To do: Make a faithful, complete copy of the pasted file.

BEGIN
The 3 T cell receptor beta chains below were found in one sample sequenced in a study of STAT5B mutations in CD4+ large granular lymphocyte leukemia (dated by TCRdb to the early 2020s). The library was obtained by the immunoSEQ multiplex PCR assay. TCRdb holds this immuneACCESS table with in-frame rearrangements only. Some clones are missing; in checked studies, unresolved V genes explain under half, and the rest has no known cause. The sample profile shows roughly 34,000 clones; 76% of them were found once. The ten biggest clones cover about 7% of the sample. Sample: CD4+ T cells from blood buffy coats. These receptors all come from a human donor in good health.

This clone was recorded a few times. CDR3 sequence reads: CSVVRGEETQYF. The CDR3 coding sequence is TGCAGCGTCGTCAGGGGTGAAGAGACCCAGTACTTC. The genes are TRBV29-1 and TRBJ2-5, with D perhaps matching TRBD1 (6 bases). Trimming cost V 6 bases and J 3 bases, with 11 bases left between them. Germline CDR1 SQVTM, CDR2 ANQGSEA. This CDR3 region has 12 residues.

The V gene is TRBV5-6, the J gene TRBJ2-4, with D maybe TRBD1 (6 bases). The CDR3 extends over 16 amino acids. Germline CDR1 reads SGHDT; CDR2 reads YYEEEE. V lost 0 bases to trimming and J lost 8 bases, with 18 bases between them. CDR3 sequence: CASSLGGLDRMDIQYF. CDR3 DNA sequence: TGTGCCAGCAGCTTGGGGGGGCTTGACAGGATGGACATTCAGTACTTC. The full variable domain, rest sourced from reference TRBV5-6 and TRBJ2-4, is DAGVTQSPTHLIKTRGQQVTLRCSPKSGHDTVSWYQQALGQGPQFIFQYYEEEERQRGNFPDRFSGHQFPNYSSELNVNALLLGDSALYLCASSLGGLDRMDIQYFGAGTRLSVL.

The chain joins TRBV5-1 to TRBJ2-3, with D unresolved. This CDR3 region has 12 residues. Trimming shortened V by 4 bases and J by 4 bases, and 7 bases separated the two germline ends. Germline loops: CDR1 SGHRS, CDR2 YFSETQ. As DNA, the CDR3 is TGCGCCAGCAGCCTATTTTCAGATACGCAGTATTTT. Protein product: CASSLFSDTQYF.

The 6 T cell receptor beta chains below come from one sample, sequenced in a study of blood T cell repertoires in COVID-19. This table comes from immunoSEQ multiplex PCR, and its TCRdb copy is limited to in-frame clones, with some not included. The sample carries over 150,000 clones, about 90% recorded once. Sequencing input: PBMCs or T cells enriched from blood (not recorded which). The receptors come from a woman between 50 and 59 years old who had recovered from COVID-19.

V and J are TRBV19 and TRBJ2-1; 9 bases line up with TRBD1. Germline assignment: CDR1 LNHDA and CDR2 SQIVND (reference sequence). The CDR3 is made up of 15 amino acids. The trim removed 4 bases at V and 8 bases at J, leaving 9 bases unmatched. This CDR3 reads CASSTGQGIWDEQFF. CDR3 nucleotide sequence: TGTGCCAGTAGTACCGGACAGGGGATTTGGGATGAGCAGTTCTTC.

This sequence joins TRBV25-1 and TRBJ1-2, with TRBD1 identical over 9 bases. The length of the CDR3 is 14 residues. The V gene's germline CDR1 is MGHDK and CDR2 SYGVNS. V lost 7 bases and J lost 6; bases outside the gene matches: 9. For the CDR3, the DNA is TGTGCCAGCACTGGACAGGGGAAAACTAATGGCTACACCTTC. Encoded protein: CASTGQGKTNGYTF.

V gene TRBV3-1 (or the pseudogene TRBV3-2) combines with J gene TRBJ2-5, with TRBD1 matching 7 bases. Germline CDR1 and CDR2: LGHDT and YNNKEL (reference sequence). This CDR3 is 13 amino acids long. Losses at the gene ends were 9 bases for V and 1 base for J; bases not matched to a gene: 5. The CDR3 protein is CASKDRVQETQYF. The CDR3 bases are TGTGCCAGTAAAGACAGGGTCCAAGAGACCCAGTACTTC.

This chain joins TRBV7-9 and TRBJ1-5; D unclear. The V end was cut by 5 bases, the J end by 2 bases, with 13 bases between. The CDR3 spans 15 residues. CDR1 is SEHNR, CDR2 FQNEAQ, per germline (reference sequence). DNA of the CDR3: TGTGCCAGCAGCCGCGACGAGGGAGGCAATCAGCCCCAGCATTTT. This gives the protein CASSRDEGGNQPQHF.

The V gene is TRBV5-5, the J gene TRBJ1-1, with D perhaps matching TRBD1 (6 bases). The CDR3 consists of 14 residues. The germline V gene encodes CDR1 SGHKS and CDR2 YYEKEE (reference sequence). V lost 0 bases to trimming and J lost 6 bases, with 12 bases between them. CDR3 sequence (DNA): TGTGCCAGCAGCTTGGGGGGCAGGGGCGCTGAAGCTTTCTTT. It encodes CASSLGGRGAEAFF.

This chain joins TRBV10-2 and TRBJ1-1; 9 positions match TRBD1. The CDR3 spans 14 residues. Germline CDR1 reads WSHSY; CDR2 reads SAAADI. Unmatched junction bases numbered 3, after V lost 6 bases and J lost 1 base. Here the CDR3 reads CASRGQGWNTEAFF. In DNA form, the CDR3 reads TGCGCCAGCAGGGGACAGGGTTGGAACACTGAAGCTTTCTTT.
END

The 3 T cell receptor beta chains below were found in one sample sequenced in a study of STAT5B mutations in CD4+ large granular lymphocyte leukemia (dated by TCRdb to the early 2020s). The library was obtained by the immunoSEQ multiplex PCR assay. TCRdb holds this immuneACCESS table with in-frame rearrangements only. Some clones are missing; in checked studies, unresolved V genes explain under half, and the rest has no known cause. The sample profile shows roughly 34,000 clones; 76% of them were found once. The ten biggest clones cover about 7% of the sample. Sample: CD4+ T cells from blood buffy coats. These receptors all come from a human donor in good health.

This clone was recorded a few times. CDR3 sequence reads: CSVVRGEETQYF. The CDR3 coding sequence is TGCAGCGTCGTCAGGGGTGAAGAGACCCAGTACTTC. The genes are TRBV29-1 and TRBJ2-5, with D perhaps matching TRBD1 (6 bases). Trimming cost V 6 bases and J 3 bases, with 11 bases left between them. Germline CDR1 SQVTM, CDR2 ANQGSEA. This CDR3 region has 12 residues.

The V gene is TRBV5-6, the J gene TRBJ2-4, with D maybe TRBD1 (6 bases). The CDR3 extends over 16 amino acids. Germline CDR1 reads SGHDT; CDR2 reads YYEEEE. V lost 0 bases to trimming and J lost 8 bases, with 18 bases between them. CDR3 sequence: CASSLGGLDRMDIQYF. CDR3 DNA sequence: TGTGCCAGCAGCTTGGGGGGGCTTGACAGGATGGACATTCAGTACTTC. The full variable domain, rest sourced from reference TRBV5-6 and TRBJ2-4, is DAGVTQSPTHLIKTRGQQVTLRCSPKSGHDTVSWYQQALGQGPQFIFQYYEEEERQRGNFPDRFSGHQFPNYSSELNVNALLLGDSALYLCASSLGGLDRMDIQYFGAGTRLSVL.

The chain joins TRBV5-1 to TRBJ2-3, with D unresolved. This CDR3 region has 12 residues. Trimming shortened V by 4 bases and J by 4 bases, and 7 bases separated the two germline ends. Germline loops: CDR1 SGHRS, CDR2 YFSETQ. As DNA, the CDR3 is TGCGCCAGCAGCCTATTTTCAGATACGCAGTATTTT. Protein product: CASSLFSDTQYF.

The 6 T cell receptor beta chains below come from one sample, sequenced in a study of blood T cell repertoires in COVID-19. This table comes from immunoSEQ multiplex PCR, and its TCRdb copy is limited to in-frame clones, with some not included. The sample carries over 150,000 clones, about 90% recorded once. Sequencing input: PBMCs or T cells enriched from blood (not recorded which). The receptors come from a woman between 50 and 59 years old who had recovered from COVID-19.

V and J are TRBV19 and TRBJ2-1; 9 bases line up with TRBD1. Germline assignment: CDR1 LNHDA and CDR2 SQIVND (reference sequence). The CDR3 is made up of 15 amino acids. The trim removed 4 bases at V and 8 bases at J, leaving 9 bases unmatched. This CDR3 reads CASSTGQGIWDEQFF. CDR3 nucleotide sequence: TGTGCCAGTAGTACCGGACAGGGGATTTGGGATGAGCAGTTCTTC.

This sequence joins TRBV25-1 and TRBJ1-2, with TRBD1 identical over 9 bases. The length of the CDR3 is 14 residues. The V gene's germline CDR1 is MGHDK and CDR2 SYGVNS. V lost 7 bases and J lost 6; bases outside the gene matches: 9. For the CDR3, the DNA is TGTGCCAGCACTGGACAGGGGAAAACTAATGGCTACACCTTC. Encoded protein: CASTGQGKTNGYTF.

V gene TRBV3-1 (or the pseudogene TRBV3-2) combines with J gene TRBJ2-5, with TRBD1 matching 7 bases. Germline CDR1 and CDR2: LGHDT and YNNKEL (reference sequence). This CDR3 is 13 amino acids long. Losses at the gene ends were 9 bases for V and 1 base for J; bases not matched to a gene: 5. The CDR3 protein is CASKDRVQETQYF. The CDR3 bases are TGTGCCAGTAAAGACAGGGTCCAAGAGACCCAGTACTTC.

This chain joins TRBV7-9 and TRBJ1-5; D unclear. The V end was cut by 5 bases, the J end by 2 bases, with 13 bases between. The CDR3 spans 15 residues. CDR1 is SEHNR, CDR2 FQNEAQ, per germline (reference sequence). DNA of the CDR3: TGTGCCAGCAGCCGCGACGAGGGAGGCAATCAGCCCCAGCATTTT. This gives the protein CASSRDEGGNQPQHF.

The V gene is TRBV5-5, the J gene TRBJ1-1, with D perhaps matching TRBD1 (6 bases). The CDR3 consists of 14 residues. The germline V gene encodes CDR1 SGHKS and CDR2 YYEKEE (reference sequence). V lost 0 bases to trimming and J lost 6 bases, with 12 bases between them. CDR3 sequence (DNA): TGTGCCAGCAGCTTGGGGGGCAGGGGCGCTGAAGCTTTCTTT. It encodes CASSLGGRGAEAFF.

This chain joins TRBV10-2 and TRBJ1-1; 9 positions match TRBD1. The CDR3 spans 14 residues. Germline CDR1 reads WSHSY; CDR2 reads SAAADI. Unmatched junction bases numbered 3, after V lost 6 bases and J lost 1 base. Here the CDR3 reads CASRGQGWNTEAFF. In DNA form, the CDR3 reads TGCGCCAGCAGGGGACAGGGTTGGAACACTGAAGCTTTCTTT.